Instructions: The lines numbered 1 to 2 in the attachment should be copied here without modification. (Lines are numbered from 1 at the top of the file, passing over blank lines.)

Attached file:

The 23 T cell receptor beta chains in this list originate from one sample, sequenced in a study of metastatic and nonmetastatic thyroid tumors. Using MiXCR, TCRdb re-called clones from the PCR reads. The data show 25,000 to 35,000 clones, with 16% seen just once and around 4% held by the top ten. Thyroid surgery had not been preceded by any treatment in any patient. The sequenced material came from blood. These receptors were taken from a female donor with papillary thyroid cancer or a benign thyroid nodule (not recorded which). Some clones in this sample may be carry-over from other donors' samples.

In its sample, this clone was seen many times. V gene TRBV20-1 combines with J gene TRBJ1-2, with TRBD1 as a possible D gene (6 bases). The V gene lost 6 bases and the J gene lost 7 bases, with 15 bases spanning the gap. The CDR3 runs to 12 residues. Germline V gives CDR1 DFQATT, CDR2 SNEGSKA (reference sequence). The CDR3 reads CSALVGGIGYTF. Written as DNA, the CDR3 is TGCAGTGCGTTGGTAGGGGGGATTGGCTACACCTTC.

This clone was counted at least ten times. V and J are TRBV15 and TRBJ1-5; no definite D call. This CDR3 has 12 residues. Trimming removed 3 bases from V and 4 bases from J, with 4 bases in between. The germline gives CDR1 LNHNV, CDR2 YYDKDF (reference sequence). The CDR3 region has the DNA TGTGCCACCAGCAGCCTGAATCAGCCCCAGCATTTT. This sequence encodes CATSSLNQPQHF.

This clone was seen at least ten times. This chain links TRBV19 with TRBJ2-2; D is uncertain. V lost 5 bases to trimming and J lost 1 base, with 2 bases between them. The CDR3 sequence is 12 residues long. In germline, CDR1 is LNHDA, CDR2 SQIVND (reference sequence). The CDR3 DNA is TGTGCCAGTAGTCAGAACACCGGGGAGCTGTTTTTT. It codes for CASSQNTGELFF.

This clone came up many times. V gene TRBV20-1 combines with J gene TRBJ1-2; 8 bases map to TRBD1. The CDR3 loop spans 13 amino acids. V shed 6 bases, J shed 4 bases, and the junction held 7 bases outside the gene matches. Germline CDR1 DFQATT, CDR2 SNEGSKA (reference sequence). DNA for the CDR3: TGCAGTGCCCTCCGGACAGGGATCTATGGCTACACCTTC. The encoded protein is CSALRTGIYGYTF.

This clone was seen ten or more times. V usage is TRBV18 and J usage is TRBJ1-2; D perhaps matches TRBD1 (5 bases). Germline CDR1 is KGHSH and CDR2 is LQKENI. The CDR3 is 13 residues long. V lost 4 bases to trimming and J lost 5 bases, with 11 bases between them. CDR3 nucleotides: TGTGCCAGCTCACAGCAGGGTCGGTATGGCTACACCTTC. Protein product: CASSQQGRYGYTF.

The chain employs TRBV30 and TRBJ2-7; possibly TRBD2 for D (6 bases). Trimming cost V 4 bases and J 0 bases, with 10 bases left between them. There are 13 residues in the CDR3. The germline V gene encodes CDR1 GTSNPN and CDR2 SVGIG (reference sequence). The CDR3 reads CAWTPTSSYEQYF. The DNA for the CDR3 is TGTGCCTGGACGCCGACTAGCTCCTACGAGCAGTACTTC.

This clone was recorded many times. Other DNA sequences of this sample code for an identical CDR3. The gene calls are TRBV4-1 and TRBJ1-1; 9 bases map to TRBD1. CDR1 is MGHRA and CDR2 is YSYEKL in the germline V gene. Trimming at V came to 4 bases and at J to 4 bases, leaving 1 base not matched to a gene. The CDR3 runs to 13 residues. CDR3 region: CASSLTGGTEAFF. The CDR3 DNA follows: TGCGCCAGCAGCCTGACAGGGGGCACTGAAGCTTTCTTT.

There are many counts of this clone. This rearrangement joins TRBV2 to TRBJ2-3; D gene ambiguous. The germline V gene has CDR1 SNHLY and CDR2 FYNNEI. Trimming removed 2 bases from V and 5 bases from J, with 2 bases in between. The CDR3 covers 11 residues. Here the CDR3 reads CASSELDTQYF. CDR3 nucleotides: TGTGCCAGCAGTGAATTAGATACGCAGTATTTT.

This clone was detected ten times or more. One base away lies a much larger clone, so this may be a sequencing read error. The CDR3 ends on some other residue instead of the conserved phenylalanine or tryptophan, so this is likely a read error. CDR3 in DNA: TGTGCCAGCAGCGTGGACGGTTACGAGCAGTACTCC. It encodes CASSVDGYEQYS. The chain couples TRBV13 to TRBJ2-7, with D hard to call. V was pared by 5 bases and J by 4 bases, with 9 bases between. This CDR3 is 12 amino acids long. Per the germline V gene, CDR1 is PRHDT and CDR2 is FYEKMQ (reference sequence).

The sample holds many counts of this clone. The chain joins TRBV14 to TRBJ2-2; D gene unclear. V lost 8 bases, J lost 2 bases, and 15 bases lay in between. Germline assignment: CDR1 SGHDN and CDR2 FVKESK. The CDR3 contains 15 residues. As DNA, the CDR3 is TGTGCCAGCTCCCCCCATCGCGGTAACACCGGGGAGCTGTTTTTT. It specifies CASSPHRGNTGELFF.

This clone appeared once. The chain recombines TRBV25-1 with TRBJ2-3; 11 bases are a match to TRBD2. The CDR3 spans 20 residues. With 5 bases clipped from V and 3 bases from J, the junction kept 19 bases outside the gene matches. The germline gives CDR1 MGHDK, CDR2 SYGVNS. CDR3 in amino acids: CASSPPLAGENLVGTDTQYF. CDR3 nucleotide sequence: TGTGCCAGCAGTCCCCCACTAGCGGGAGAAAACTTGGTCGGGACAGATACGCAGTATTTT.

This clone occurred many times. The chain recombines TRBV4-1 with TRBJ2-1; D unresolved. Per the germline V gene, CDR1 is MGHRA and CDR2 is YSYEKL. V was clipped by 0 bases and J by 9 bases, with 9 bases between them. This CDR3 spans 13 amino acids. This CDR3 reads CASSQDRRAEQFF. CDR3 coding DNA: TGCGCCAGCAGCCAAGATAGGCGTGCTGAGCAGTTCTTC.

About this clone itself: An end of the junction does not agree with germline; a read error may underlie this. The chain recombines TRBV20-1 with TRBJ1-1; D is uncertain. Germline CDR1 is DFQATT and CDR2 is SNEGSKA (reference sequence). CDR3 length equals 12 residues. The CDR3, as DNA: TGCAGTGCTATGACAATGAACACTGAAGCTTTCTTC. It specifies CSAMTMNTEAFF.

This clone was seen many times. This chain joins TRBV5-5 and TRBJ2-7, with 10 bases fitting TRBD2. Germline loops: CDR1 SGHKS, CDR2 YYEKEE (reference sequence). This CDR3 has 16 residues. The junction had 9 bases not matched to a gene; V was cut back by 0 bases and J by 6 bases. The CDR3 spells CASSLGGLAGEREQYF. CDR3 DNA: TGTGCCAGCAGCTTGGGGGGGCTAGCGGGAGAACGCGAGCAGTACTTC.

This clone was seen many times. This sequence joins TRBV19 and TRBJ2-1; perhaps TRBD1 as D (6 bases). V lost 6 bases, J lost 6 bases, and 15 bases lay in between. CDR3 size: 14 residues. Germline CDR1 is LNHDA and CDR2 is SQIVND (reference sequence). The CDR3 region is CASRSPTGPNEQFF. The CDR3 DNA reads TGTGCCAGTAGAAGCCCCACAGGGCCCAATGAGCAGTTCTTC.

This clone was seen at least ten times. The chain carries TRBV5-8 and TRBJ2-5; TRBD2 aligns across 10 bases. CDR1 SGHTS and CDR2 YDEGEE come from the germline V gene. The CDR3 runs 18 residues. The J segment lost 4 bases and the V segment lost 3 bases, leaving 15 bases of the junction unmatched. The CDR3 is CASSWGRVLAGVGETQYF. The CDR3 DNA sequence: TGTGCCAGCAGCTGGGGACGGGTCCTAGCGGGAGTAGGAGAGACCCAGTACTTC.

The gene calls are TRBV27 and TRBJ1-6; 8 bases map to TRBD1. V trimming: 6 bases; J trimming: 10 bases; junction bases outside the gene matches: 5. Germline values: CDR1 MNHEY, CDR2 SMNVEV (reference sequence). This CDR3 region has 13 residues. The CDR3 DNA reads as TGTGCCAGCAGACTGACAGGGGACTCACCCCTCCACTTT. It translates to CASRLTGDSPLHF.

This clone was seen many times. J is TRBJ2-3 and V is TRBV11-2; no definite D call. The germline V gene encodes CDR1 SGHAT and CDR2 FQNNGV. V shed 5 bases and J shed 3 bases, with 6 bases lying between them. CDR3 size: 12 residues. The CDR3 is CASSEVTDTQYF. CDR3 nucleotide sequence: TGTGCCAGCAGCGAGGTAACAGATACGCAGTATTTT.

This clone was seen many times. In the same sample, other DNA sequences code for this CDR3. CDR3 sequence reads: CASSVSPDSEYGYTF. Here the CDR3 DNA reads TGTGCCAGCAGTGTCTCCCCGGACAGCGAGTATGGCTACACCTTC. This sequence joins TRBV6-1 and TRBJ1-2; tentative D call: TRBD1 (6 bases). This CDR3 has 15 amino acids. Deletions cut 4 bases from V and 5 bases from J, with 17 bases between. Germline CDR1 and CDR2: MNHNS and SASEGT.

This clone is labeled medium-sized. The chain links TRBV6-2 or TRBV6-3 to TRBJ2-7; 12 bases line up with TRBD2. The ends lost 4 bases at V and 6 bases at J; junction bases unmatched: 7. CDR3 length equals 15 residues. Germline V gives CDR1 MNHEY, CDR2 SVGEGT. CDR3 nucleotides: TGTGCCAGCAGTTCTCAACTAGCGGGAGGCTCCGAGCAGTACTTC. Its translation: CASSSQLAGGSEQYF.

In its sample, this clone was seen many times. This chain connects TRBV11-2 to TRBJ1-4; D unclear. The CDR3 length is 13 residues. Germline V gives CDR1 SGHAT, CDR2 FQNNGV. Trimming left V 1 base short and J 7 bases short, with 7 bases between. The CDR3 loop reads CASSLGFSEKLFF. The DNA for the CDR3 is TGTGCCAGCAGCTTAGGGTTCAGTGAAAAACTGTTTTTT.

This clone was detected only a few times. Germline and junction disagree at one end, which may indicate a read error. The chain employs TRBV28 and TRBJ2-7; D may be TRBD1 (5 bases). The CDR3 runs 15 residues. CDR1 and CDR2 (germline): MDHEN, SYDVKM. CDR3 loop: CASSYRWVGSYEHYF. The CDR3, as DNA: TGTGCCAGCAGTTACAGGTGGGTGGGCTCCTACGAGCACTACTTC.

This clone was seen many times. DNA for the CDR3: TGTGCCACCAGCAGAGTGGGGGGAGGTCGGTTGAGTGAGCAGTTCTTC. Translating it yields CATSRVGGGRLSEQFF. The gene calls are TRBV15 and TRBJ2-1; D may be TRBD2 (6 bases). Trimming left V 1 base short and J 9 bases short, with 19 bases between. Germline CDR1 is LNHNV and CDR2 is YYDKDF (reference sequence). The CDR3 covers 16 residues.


The 23 T cell receptor beta chains in this list originate from one sample, sequenced in a study of metastatic and nonmetastatic thyroid tumors. Using MiXCR, TCRdb re-called clones from the PCR reads. The data show 25,000 to 35,000 clones, with 16% seen just once and around 4% held by the top ten. Thyroid surgery had not been preceded by any treatment in any patient. The sequenced material came from blood. These receptors were taken from a female donor with papillary thyroid cancer or a benign thyroid nodule (not recorded which). Some clones in this sample may be carry-over from other donors' samples.

In its sample, this clone was seen many times. V gene TRBV20-1 combines with J gene TRBJ1-2, with TRBD1 as a possible D gene (6 bases). The V gene lost 6 bases and the J gene lost 7 bases, with 15 bases spanning the gap. The CDR3 runs to 12 residues. Germline V gives CDR1 DFQATT, CDR2 SNEGSKA (reference sequence). The CDR3 reads CSALVGGIGYTF. Written as DNA, the CDR3 is TGCAGTGCGTTGGTAGGGGGGATTGGCTACACCTTC.